Accident cleanup is a shared job

TRAFFIC TALK

February 15, 2005|By Jody K. Vilschick | Jody K. Vilschick,SPECIAL TO THE SUN

WE'VE ALL gone by accident scenes. Crunched cars, scarred trees, glass and other debris littering the road.

Unfortunately, some of us live near sites where accidents frequently happen. Jill Balthis is one such person. "Who is responsible for cleaning up after accidents?" she asked.

According to JoAnn Maxfield, customer service representative for the Howard County Department of Public Works, the Police Department has arrangements with towing companies. After the tow truck loads up the damaged vehicle, the driver will sweep debris or glass to the side of the road and remove any large car parts.

State Highway Administration spokesman David Buck noted that the agency has a similar arrangement with towing companies. "Sometimes towing companies will help clean up in coordination with SHA," he said.

But Buck also said that all SHA emergency response trucks are equipped with brooms and absorbent material to soak up spilled fuel or blood, as are firetrucks. "SHA can take care of small amounts of spillage," he said, but "significant amounts of blood will be washed down by the Fire Department."

Large amounts of spilled fuel are usually handled by emergency response workers, who are trained and equipped to handle such spills.

But the reality of cleaning up an accident scene, Buck said, is that it is done by whoever has the capacity to handle it at the time. It depends on the "situation and capability and whether SHA even knows about it," he said. He noted that many accidents are so minor that they're not reported to anyone but the insurance companies involved, even though there may be debris, such as a broken taillight or headlight, left behind.

Balthis noted that accidents are frequent at the intersection of Centennial Lane, Route 108 and Beaverbrook Road. "Often the glass and car bits are left in the road," she said. "Is there someone we can call to get that cleaned up?"

Whom you call depends on where the accident occurs. On county-maintained roads and intersections (generally, streets with names, not route numbers), Maxfield recommended that you call the Howard County Department of Public Works, Bureau of Highways, 410-313-7450. "[They] will do cleanup of glass by request," she said.

But if the accident scene is on a numbered highway (Route 103 or Interstate 70, for example) or at an intersection at which one of the roads is a numbered highway, call the appropriate SHA maintenance facility. In Howard County, call SHA's Dayton maintenance facility, 410-531- 5533. If the debris is on a state-maintained road in Carroll County, call the Westminster maintenance facility, 410-848- 6565; or in Frederick County, call the Frederick facility, 301- 624-8251.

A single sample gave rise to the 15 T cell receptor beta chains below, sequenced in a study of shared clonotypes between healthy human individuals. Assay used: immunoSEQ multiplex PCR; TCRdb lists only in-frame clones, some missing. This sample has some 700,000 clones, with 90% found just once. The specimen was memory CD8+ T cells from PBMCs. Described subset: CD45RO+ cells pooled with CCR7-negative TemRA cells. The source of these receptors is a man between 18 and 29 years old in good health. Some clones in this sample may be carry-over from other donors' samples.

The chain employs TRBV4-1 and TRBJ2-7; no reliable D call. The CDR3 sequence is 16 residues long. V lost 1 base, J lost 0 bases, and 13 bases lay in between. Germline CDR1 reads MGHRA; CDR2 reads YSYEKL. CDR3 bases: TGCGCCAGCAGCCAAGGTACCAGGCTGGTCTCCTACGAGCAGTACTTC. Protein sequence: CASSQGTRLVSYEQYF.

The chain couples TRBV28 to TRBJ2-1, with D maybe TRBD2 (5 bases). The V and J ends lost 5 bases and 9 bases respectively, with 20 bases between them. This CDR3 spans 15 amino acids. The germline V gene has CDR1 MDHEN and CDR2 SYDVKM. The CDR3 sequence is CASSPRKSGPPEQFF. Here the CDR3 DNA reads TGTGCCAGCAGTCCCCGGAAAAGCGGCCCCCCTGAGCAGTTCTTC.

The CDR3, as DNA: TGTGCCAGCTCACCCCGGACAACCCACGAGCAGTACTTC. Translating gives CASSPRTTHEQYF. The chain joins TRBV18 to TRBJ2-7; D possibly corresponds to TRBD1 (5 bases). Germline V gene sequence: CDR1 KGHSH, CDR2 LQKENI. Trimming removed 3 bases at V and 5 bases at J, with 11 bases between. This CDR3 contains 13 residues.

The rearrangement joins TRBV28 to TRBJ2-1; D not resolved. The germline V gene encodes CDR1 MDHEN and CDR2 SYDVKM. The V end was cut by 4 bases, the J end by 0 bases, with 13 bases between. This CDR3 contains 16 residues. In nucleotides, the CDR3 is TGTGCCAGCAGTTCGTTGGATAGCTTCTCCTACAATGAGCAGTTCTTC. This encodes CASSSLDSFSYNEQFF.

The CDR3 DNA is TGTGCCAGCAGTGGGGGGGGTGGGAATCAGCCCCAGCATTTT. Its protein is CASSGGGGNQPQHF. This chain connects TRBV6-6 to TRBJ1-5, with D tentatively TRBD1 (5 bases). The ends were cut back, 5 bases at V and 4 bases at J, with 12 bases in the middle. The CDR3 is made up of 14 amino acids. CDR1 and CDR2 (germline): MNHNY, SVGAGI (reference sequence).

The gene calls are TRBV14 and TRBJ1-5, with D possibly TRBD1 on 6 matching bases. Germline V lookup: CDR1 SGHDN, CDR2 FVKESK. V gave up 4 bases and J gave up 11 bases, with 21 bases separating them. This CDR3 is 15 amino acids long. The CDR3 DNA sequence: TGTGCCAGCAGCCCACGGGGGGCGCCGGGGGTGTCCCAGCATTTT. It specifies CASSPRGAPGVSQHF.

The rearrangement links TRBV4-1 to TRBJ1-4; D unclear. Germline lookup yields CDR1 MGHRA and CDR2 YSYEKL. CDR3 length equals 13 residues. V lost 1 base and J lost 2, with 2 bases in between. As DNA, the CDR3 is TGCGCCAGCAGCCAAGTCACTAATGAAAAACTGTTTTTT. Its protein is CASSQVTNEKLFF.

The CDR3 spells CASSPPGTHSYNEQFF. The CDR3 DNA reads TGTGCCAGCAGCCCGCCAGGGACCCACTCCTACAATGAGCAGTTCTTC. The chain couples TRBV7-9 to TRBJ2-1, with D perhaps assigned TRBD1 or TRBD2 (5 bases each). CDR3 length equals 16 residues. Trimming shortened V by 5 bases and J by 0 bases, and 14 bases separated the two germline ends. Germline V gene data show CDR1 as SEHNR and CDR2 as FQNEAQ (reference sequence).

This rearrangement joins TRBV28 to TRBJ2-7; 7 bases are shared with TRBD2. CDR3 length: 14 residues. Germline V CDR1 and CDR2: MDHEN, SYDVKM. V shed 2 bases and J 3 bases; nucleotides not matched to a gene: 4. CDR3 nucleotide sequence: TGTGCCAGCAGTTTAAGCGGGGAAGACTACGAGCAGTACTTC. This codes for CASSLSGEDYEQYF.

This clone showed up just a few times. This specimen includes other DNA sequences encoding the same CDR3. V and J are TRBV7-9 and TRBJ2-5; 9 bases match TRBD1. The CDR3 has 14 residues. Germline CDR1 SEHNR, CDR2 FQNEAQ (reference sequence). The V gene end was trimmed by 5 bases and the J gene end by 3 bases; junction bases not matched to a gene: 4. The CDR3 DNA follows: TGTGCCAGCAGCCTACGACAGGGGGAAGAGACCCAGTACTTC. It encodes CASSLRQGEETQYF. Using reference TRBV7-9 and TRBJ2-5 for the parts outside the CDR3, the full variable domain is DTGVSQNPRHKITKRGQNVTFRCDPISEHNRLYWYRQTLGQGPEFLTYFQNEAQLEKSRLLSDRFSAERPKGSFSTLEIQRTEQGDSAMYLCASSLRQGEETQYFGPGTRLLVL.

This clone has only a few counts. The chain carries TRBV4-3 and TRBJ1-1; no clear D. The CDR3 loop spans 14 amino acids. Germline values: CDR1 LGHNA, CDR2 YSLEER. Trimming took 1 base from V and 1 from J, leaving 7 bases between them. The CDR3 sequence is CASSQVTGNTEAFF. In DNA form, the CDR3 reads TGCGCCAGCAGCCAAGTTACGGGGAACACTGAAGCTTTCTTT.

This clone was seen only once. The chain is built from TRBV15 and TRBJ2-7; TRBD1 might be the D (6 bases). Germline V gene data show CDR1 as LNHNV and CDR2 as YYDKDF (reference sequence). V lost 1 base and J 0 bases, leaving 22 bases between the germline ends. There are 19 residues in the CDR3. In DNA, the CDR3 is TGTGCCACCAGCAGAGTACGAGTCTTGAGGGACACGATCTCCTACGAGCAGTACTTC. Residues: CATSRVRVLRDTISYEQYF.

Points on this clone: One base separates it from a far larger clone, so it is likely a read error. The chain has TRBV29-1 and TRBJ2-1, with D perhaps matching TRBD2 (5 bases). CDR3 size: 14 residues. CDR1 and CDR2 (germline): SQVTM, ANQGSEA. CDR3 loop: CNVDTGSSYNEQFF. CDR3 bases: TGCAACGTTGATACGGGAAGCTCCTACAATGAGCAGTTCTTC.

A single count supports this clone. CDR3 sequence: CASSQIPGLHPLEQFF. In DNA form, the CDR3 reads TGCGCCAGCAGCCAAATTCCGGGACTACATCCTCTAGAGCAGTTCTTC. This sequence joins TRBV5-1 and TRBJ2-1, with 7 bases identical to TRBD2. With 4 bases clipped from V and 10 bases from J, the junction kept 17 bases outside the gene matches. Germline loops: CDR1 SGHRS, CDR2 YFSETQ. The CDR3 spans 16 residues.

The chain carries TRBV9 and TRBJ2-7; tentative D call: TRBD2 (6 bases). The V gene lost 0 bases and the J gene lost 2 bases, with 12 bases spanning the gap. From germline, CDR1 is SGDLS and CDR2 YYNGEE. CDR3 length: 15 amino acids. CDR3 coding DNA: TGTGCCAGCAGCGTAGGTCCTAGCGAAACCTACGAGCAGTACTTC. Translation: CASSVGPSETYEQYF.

Favorite sayings

We all have our favorite phrases, and I'm no different. What makes writing this column fun week after week is getting to use my favorite printable car-related phrases. Last week, I trotted out one of my standards: "putting a crank in her crankshaft." Longtime readers will also recognize "tangle your axels" and "get his rotors in an uproar."

Jim Johnson felt he finally had to respond. "I can see how one might get a kink in their gas line or brake line but not in their carburetor," he said. "I'm thinking about how one gets a crank in their crankshaft."

Pet peeves ... continued

Dennis Johnson, a native of Maryland transplanted to Georgia, keeps in touch with his hometown of Ellicott City in part by looking up the Traffic Talk column on the Internet.

"I know most of the bad intersections and jammed highways in Howard County, so it makes me feel a certain nostalgia for them when you write about them," he said. "My pet peeves here are very much like [yours]."

First on his list is "dogs riding unrestrained in the beds of pickup trucks. Unfortunately, it doesn't do to challenge the owners of said dogs and `p'ups,' since they usually have gun racks. And guns. And ammo," he said.

But wait - there's more! "Dogs driving pickup trucks. Not as rare as you might think," he wrote.

Cars in Georgia apparently do not include turn signal indicators as standard equipment, Johnson reports. "That, at any rate, is the only way I can explain why no one ever uses them," he said.

One of the pet peeves I noted in last week's column was revealed in an anti-speeding rant by Jon Merryman. Key speeding offenders are parents, who should be remembering that they are role models for the next generation of drivers, he pointed out. Several of you responded directly to Mr. Merryman.

"Here, here to Jon Merryman! He is absolutely, positively, 100% correct!!" wrote Jeff Gardner.

Jim Johnson also agrees with Merryman. "When approaching a left-lane exit in a 55-mph zone, one should not have to drive 65 or over to keep up with traffic. Speeders have to give nonspeeders some slack."

Here, here!

What's your traffic trauma? Contact Jody K. Vilschick at TrafficTalk@comcast.net, send faxes to 410-715-2816 or mail letters to Traffic Talk, The Sun in Howard County, 30 Corporate Center, 10440 Little Patuxent Parkway, Suite 820, Columbia, 21044. Include your full name and contact information or your comments will not be published or receive a response.

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